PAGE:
The study also uncovered some evidence for hybridization.
Morphology matters. Most species descriptions are based on careful morphological analyses. But morphology cannot always be trusted when drawing taxonomic lines between species. Take the redpoll finch complex, for example. This group of songbirds currently contains three species: common redpoll (Acanthis flammea), hoary redpoll (Acanthis hornemanni) and lesser redpoll (Acanthis cabaret). Despite obvious morphological differences – as any birdwatcher can tell you – these species have largely undifferentiated genomes. From a genetic point of view, these three species could thus be lumped together. Similar results have been reported for bean geese, warblers and crows. Alternatively, species might be morphologically indistinguishable, but drastically different on a genetic level. These cryptic species can thus only be identified with genetic techniques. The yellow-browed warbler (Phylloscopus inornatus), for instance, turned out to be composed of three cryptic species.
These examples clearly indicate that there is more to life than morphology. It is advisable to test classifications based on morphological data with genetic analyses. A recent study in the journal Zoologica Scripta performed this exercise for two East Asian scimitar babblers.
Morphology and Genetics
In 2006, two races within the rusty-cheeked scimitar babbler (Pomatorhinus erythrogenys) were elevated to species level. From that moment onward, you could check the black-streaked scimitar babbler (P. gravivox) and the grey-sided scimitar babbler (P. swinhoei) on your Asian birding list. This taxonomic decision was based on meticulous morphological analyses. The most conspicuous features were the coloration of the ventral and dorsal feathers. The black-streaked scimitar babbler has olive-gray dorsal feathers and orange-tawny ventral feathers, while gray-sided scimitar babbler can be recognized by its foxy-rufous and grayish coloration. But are the distinct plumage patterns also reflected in the genetic make-up of these species?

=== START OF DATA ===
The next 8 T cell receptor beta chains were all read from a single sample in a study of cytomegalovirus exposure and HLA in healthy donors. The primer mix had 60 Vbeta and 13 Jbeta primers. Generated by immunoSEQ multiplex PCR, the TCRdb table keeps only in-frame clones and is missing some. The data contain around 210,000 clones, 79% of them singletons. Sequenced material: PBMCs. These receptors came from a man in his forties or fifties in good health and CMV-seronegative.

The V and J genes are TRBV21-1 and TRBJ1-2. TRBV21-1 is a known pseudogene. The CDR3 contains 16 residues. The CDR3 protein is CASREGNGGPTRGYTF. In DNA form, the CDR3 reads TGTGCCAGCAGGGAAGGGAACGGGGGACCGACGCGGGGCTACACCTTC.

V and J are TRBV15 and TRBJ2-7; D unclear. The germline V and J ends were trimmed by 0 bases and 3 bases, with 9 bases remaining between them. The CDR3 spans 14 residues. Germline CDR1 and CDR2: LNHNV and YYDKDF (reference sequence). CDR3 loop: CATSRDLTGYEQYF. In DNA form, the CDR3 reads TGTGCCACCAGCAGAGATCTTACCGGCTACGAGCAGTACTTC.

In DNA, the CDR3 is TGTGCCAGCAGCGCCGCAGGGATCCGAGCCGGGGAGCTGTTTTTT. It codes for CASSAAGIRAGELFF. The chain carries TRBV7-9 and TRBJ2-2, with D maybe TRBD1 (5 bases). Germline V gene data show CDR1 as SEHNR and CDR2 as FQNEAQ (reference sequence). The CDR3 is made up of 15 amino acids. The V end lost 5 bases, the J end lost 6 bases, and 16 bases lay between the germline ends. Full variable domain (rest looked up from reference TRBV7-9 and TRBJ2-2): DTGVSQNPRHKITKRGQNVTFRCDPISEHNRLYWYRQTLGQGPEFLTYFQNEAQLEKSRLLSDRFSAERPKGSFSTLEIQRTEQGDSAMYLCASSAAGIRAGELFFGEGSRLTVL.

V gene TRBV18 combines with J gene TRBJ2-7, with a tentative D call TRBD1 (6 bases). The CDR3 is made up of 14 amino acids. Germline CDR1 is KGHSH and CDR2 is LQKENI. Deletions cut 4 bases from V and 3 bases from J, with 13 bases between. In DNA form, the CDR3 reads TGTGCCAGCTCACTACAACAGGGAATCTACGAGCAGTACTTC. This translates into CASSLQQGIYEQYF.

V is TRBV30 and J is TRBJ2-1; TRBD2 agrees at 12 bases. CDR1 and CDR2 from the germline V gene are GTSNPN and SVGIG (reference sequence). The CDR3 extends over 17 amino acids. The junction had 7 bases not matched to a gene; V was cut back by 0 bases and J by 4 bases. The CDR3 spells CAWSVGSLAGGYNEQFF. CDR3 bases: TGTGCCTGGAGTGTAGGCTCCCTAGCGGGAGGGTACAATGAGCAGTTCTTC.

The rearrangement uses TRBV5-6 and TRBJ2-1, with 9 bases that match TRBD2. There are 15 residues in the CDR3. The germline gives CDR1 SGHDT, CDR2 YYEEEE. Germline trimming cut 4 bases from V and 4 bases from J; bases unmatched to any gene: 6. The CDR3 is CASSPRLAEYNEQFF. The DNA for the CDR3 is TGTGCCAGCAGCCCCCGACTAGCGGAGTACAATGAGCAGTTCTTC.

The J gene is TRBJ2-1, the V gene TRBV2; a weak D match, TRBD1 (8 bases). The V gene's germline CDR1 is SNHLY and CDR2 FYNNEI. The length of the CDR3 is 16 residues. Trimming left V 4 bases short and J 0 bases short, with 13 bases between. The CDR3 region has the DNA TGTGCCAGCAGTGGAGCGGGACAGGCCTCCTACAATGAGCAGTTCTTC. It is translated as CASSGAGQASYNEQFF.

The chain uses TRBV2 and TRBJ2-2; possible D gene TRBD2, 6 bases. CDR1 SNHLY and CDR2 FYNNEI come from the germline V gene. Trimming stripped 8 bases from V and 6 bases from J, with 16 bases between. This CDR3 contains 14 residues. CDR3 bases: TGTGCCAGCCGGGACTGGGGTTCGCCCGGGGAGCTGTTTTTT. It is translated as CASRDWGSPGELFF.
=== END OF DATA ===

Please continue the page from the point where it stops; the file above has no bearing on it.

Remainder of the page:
Chuanyin Dai, Feng Dong and Xiaojun Yang took a closer look at one mitochondrial and four nuclear loci to see whether morphology and genetics were congruent. Analyses of the nuclear markers pointed to two genetic clusters that corresponded to the morphologically described species. These findings were recapitulated by the haplotype networks which showed a clear separation between the taxa (see figure below). The researchers concluded that “the concordance of divergence between morphological, mitochondrial locus and nuclear DNA analyses should be viewed as the most convincing evidence supporting P. gravivox and P. swinhoei as distinct species.”
The genetic and morphological data were also confirmed by differences in vocalizations. The researchers did not test this feature explicitly, but describe an interesting incident during their fieldwork.
Besides, it is worth mentioning that in one case a pair of P. swinhoei showed no reaction to the playback of P. gravivox vocalizations during the period of sample collection in the field. When we collected samples in a location far from the contact zone (Jixi county), where the collected birds were P. swinhoei, we had mistakenly played the songs and calls of P. gravivox to attract a pair of targeted birds observed in a shrub. We noted that the birds nearby neglected this disturbance and did not exhibit any reaction at all. Approximately 15 min later, we checked the player and recognized this mistake and then played the songs and calls of P. swinhoei. The two birds came out the shrub immediately, and the male bird was caught by the mist net!
This suggests that there is some acoustic isolation between the two species, but more research is needed to confirm this observation.
A Mitochondrial Mismatch
All these lines of evidence point to two distinct species. The ultimate test would be to check whether these birds can produce viable offspring. If they are unable to hybridize, there will be no debate on this separate species status. However, it seems that reproductive isolation between the black-streaked and the grey-sided scimitar babbler is not complete yet. Analyses of the mitochondrial gene revealed one grey-sided scimitar babbler that falls right in the middle of the black-streaked scimitar babbler group. Most likely, this individual received this mitochondrial variant through hybridization. Whether we can find hybrids in the wild remains to be seen…
Dai, C., Dong, F., & Yang, X. (2020). Morphotypes or distinct species? A multilocus assessment of two East Asian scimitar babblers (Aves, Timaliidae). Zoologica Scripta, 49(3), 265-279.
This paper has been added to the Timaliidae page.